Egypt Pulse

Belly dancer runs for Egyptian parliament seat

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Article Summary
Egyptian belly dancer Sama El Masry is an official candidate in the upcoming parliamentary elections, stirring outrage among conservative Egyptians who find her art offensive.

The candidacy of belly dancer Sama El Masry for the upcoming parliamentary elections has stirred controversy in Egypt. Some deem her entry into the race as the natural right of all Egyptian citizens, while others reject the candidacy of a belly dancer known for her “immoral” video clips. Masry has previously made some shocking statements, saying in July 2013 that some viewers use her videos as a substitute for pornographic movies.

Masry (real name: Samia Ahmed Atiyah Abd al-Rahman) holds a bachelor's degree in English literature from Zagazig University. Her father is a history teacher and she started her career as the host of a music show called "Clips" on al-Mehwar satellite channel, she moved on to dancing when the show was unsuccessful.

Masry garnered wide popularity with her opposition videos about the Muslim Brotherhood regime, former President Mohammed Morsi and US President Barack Obama. Her channel, called “Al-Foloul” ("The Remnants," widely used during the revolution to refer to figures from the former regime) mocks the Islamic movement with its suggestive scenes.

Masry declared her intention to run in January while she was in the Netherlands, where she was honored by the Dutch Coptic Association for what the association described as a national role during the rule of the Muslim Brotherhood and courageous positions against US intervention in Egyptian affairs.

Masry’s announcement of her intention to run for the 2015 parliamentary elections came as a surprise for millions of Egyptians. She made the announcement via a video recorded in the Netherlands and said that she intended to compete for the Azbakeya district of Cairo upon her return to Egypt.

She also announced the establishment of a new party, promising to defend freedoms based on their “Western meanings,” especially those of women and children, and the freedom of religion against government constraints. Masry gave the example of the Baha'is, whose religion does not figure on the Egyptian national ID card because the government refuses to recognize it.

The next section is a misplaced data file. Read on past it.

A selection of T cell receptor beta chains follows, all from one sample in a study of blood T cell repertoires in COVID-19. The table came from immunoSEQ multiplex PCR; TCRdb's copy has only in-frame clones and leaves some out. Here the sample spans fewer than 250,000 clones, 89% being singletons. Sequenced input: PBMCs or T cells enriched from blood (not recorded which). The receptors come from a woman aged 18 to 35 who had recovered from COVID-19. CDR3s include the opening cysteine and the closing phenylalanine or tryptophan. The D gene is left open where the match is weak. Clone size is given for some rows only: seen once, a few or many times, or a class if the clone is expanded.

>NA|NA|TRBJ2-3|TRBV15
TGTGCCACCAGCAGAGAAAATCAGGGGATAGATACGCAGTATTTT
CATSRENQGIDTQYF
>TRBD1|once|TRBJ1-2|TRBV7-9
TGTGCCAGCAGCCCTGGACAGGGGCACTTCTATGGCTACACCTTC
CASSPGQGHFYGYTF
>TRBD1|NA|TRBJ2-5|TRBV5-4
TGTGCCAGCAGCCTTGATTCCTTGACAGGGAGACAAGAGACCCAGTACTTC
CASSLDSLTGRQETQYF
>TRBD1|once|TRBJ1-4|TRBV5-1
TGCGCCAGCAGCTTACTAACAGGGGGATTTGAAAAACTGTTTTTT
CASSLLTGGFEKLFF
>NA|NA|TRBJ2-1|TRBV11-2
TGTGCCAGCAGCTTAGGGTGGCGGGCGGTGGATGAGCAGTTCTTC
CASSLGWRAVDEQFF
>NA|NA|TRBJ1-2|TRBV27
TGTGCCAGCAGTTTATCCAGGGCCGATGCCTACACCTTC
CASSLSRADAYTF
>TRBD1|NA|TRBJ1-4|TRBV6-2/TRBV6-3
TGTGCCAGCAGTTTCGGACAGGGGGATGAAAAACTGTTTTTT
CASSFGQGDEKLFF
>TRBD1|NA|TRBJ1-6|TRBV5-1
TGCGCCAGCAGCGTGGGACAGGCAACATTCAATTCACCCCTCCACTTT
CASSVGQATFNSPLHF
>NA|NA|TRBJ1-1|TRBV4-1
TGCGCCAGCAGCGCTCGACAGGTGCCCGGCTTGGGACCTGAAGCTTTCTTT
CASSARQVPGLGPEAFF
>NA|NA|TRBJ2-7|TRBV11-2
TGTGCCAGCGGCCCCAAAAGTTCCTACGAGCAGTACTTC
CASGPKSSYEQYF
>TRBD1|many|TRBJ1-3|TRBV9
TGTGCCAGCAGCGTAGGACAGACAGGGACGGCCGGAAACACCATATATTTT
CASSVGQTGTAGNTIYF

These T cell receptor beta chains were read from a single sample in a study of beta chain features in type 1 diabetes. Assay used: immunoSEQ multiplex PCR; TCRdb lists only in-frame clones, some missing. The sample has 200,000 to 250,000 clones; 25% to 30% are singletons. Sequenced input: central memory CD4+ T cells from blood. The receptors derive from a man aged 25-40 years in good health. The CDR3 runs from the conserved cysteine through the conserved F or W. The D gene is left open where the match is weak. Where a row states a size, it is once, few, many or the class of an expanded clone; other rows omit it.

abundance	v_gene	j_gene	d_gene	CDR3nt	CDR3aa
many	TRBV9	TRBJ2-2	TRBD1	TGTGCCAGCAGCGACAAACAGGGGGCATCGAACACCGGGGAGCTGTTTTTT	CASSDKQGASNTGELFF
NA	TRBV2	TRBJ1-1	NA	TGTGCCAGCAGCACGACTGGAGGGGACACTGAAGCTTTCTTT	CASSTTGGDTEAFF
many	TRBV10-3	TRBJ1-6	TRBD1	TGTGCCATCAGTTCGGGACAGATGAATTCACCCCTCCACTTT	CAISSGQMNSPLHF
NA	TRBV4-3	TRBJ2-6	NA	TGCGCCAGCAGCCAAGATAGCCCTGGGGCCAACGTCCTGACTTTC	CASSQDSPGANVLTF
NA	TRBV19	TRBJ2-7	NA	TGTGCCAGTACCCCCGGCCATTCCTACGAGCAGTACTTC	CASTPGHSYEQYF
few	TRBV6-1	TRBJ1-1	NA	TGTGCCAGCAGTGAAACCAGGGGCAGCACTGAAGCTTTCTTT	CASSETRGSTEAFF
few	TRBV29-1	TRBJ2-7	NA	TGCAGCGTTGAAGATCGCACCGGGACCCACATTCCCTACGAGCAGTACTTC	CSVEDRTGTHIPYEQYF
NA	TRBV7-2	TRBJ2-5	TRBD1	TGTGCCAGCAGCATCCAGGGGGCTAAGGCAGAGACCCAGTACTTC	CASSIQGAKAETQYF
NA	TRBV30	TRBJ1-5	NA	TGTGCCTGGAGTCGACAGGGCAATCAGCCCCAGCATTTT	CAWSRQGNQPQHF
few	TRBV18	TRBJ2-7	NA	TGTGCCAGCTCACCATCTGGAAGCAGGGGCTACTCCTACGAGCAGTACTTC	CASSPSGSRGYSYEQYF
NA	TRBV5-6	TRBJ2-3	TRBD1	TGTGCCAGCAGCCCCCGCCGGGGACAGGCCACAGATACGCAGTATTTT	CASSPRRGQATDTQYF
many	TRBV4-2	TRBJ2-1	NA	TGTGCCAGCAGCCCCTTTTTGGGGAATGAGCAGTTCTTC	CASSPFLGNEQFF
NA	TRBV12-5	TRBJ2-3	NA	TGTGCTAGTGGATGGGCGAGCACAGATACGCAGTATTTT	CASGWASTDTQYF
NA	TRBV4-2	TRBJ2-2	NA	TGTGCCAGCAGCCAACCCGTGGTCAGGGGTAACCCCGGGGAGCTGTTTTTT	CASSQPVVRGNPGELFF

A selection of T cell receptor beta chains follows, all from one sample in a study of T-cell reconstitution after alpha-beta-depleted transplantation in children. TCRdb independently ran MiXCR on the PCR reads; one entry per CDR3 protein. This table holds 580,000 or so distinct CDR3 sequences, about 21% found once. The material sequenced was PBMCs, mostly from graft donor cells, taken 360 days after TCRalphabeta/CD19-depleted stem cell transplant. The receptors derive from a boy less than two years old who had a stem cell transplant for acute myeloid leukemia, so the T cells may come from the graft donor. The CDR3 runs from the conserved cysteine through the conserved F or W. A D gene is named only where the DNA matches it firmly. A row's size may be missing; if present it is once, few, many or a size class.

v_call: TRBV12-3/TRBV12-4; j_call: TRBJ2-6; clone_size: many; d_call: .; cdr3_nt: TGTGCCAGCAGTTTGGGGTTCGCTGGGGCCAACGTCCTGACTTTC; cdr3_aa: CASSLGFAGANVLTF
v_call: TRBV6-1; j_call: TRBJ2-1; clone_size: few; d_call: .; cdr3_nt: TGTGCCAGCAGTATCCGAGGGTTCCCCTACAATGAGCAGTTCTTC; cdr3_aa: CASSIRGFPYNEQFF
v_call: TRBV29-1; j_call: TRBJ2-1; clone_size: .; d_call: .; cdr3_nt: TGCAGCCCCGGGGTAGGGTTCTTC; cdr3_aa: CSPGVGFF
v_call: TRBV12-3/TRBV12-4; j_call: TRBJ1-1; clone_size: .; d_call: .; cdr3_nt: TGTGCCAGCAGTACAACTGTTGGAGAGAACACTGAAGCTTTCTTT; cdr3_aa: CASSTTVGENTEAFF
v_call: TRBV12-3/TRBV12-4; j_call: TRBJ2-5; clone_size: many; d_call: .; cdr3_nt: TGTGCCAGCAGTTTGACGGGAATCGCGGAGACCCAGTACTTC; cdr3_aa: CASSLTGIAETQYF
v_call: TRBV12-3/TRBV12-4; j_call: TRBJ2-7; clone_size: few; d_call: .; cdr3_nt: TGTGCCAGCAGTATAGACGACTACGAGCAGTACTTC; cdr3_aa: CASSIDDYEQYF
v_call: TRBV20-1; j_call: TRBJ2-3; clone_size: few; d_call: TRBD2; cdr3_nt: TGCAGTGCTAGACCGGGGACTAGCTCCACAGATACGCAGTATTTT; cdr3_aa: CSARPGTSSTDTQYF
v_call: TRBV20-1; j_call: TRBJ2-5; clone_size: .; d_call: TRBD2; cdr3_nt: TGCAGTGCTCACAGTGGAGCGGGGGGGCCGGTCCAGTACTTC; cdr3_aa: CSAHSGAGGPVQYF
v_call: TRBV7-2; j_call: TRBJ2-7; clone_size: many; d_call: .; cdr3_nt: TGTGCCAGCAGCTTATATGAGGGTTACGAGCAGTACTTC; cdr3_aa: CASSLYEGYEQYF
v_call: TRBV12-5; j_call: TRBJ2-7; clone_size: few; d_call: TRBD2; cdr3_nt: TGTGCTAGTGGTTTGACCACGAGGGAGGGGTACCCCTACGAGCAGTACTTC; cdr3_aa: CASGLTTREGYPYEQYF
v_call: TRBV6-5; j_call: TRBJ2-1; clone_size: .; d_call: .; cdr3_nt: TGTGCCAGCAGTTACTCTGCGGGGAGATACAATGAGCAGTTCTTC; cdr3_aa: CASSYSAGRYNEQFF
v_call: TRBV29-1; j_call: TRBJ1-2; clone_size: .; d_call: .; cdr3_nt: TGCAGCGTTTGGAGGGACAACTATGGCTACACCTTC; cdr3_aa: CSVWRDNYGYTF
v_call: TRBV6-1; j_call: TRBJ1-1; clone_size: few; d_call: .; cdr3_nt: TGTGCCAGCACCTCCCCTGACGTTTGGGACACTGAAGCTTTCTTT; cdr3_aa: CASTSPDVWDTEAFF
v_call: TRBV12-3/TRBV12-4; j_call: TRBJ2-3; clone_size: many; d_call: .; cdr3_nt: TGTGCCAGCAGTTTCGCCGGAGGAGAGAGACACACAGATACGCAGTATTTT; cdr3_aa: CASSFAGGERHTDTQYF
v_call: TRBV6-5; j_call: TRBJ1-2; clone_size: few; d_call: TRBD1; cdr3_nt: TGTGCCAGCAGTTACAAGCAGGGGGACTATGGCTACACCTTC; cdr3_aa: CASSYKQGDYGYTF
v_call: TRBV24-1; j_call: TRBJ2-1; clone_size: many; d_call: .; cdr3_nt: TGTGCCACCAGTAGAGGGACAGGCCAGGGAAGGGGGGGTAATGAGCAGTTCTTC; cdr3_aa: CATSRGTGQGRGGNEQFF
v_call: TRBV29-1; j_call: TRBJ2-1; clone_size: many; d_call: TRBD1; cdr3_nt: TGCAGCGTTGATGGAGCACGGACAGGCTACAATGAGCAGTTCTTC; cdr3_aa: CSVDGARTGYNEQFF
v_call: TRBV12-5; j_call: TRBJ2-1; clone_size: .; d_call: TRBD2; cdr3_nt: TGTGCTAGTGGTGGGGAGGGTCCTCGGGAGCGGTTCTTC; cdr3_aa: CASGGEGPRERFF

Masry added that her candidacy bid came in response to her hometown of Azbakeya's residents, whom she claims asked her to run. She said that she has a strong program that guarantees Egyptian women a lot of freedom. Masry added that she will ensure women win their full rights based on gender equality. She noted that women played a role that was more important than that played by men in the June 30 demonstrations.

Before the Egyptian people had time to absorb Masry’s announcement, the belly dancer started her campaign with a video clip filmed in the streets of Amsterdam, "Sama in Parliament." The video not only raised the ire of Egyptians, known for being conservative, but also angered the Egyptian community in the Netherlands. Some 20,000 Egyptians live there, mainly concentrated in Amsterdam, Rotterdam, The Hague and Utrecht.

Sahar Ramzy, president of the Federation of Egyptian Women in the Netherlands, said on Dream 2 TV that the Egyptian community in the Netherlands is very respectable and feels ashamed by Masry’s "dance pornography" and foul language. She pointed out that the scenes Masry filmed in the Netherlands offend Egyptian women.

The acceptance of Masry’s candidacy by the Supreme Committee for Elections was full of excitement and drama. Masry went to court on Feb. 19 to submit her candidacy papers, but it turned out that her file lacked the required medical paperwork, spawning rumors that Masry had been disqualifiedOther sources said that her candidacy had been excluded because her medical report showed alcohol abuse. One hour before the court's doors closed, Masry managed to return with the medical report, which she submitted for the committee's approval to run.

Masry’s electoral symbol is the tank, a bid to show support for the Egyptian military. Her choice was criticized by the Mustakbal Watan Party, whose image is also the tank. The party said that Masry’s adoption of the image is a serious insult to the nation.

Notably, the Egyptian media outlets and musicians union to which Masry belongs were not concerned with her use of profanity and sexual suggestiveness during Morsi’s rule. However, after his 2014 ouster, the union expelled the belly dancer over her "pornographic" videos.

Masry is not the only Egyptian artist to have declared her intention to run for the 2015 elections. Film director Khaled Youssef submitted his candidacy for the Kafr Shukr constituency, while actor Hind Akef submitted hers for Mokattam, singer Mustafa Kamel for Old Cairo and actor Hamdi Waziri for al-Manakh district in Port Said. Actress Tayseer Fahmi and actor Ahmad Daher joined the list of the Independence Movement. All this activity prompted former parliament member Ragab Hilal Hamida, who's running against Masry in Azbakeya, to bemoan the advent of the “belly dancing parliament.”

Most Egyptians oppose the candidacy of Masry for the parliamentary elections, not because she is a dancer, but because her art is strange and immoral to their taste.

Found in: women in society, women's rights, parliamentary elections, egyptian politics, egyptian elections, egypt, belly dancing, artists

Rami Galal is a contributor for Al-Monitor’s Egypt Pulse and works as an investigative reporter for the Rosa el-Youssef website. On Twitter: @ramiglal

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